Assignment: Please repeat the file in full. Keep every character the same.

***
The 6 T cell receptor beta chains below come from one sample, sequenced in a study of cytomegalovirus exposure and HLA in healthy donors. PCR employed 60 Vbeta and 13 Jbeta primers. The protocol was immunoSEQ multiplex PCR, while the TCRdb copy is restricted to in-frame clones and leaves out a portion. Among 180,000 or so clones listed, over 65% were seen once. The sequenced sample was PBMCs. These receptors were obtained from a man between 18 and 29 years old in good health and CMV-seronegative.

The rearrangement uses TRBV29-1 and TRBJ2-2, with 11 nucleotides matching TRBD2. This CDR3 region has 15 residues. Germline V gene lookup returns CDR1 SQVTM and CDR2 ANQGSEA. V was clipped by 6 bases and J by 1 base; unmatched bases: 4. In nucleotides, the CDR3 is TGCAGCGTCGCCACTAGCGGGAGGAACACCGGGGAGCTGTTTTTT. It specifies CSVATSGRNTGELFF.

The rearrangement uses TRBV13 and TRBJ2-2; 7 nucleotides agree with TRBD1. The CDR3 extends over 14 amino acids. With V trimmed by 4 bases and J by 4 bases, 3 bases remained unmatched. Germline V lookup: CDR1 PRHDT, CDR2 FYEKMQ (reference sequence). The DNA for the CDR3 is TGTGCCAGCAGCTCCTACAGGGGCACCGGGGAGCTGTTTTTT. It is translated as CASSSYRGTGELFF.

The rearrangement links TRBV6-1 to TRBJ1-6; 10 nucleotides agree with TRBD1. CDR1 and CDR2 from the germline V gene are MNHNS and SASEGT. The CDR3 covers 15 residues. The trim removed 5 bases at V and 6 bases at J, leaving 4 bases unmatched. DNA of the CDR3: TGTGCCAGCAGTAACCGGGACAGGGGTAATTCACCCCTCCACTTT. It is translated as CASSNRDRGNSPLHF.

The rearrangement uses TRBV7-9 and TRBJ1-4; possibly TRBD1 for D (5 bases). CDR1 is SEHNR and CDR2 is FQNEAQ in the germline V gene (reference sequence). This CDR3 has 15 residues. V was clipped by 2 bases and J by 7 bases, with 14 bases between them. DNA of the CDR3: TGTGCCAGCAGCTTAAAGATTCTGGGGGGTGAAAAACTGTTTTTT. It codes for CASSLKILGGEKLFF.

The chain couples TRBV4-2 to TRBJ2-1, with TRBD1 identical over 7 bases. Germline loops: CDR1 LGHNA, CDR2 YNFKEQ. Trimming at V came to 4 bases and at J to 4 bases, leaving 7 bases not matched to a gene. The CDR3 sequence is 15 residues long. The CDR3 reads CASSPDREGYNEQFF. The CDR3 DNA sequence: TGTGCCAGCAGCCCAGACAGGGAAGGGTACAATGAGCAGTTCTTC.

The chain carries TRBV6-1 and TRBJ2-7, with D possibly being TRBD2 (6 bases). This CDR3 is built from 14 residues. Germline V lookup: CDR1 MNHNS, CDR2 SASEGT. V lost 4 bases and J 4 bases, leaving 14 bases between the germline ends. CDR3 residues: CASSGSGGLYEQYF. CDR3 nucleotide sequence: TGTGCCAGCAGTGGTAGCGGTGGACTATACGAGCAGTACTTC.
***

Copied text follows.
The 6 T cell receptor beta chains below come from one sample, sequenced in a study of cytomegalovirus exposure and HLA in healthy donors. PCR employed 60 Vbeta and 13 Jbeta primers. The protocol was immunoSEQ multiplex PCR, while the TCRdb copy is restricted to in-frame clones and leaves out a portion. Among 180,000 or so clones listed, over 65% were seen once. The sequenced sample was PBMCs. These receptors were obtained from a man between 18 and 29 years old in good health and CMV-seronegative.

The rearrangement uses TRBV29-1 and TRBJ2-2, with 11 nucleotides matching TRBD2. This CDR3 region has 15 residues. Germline V gene lookup returns CDR1 SQVTM and CDR2 ANQGSEA. V was clipped by 6 bases and J by 1 base; unmatched bases: 4. In nucleotides, the CDR3 is TGCAGCGTCGCCACTAGCGGGAGGAACACCGGGGAGCTGTTTTTT. It specifies CSVATSGRNTGELFF.

The rearrangement uses TRBV13 and TRBJ2-2; 7 nucleotides agree with TRBD1. The CDR3 extends over 14 amino acids. With V trimmed by 4 bases and J by 4 bases, 3 bases remained unmatched. Germline V lookup: CDR1 PRHDT, CDR2 FYEKMQ (reference sequence). The DNA for the CDR3 is TGTGCCAGCAGCTCCTACAGGGGCACCGGGGAGCTGTTTTTT. It is translated as CASSSYRGTGELFF.

The rearrangement links TRBV6-1 to TRBJ1-6; 10 nucleotides agree with TRBD1. CDR1 and CDR2 from the germline V gene are MNHNS and SASEGT. The CDR3 covers 15 residues. The trim removed 5 bases at V and 6 bases at J, leaving 4 bases unmatched. DNA of the CDR3: TGTGCCAGCAGTAACCGGGACAGGGGTAATTCACCCCTCCACTTT. It is translated as CASSNRDRGNSPLHF.

The rearrangement uses TRBV7-9 and TRBJ1-4; possibly TRBD1 for D (5 bases). CDR1 is SEHNR and CDR2 is FQNEAQ in the germline V gene (reference sequence). This CDR3 has 15 residues. V was clipped by 2 bases and J by 7 bases, with 14 bases between them. DNA of the CDR3: TGTGCCAGCAGCTTAAAGATTCTGGGGGGTGAAAAACTGTTTTTT. It codes for CASSLKILGGEKLFF.

The chain couples TRBV4-2 to TRBJ2-1, with TRBD1 identical over 7 bases. Germline loops: CDR1 LGHNA, CDR2 YNFKEQ. Trimming at V came to 4 bases and at J to 4 bases, leaving 7 bases not matched to a gene. The CDR3 sequence is 15 residues long. The CDR3 reads CASSPDREGYNEQFF. The CDR3 DNA sequence: TGTGCCAGCAGCCCAGACAGGGAAGGGTACAATGAGCAGTTCTTC.

The chain carries TRBV6-1 and TRBJ2-7, with D possibly being TRBD2 (6 bases). This CDR3 is built from 14 residues. Germline V lookup: CDR1 MNHNS, CDR2 SASEGT. V lost 4 bases and J 4 bases, leaving 14 bases between the germline ends. CDR3 residues: CASSGSGGLYEQYF. CDR3 nucleotide sequence: TGTGCCAGCAGTGGTAGCGGTGGACTATACGAGCAGTACTTC.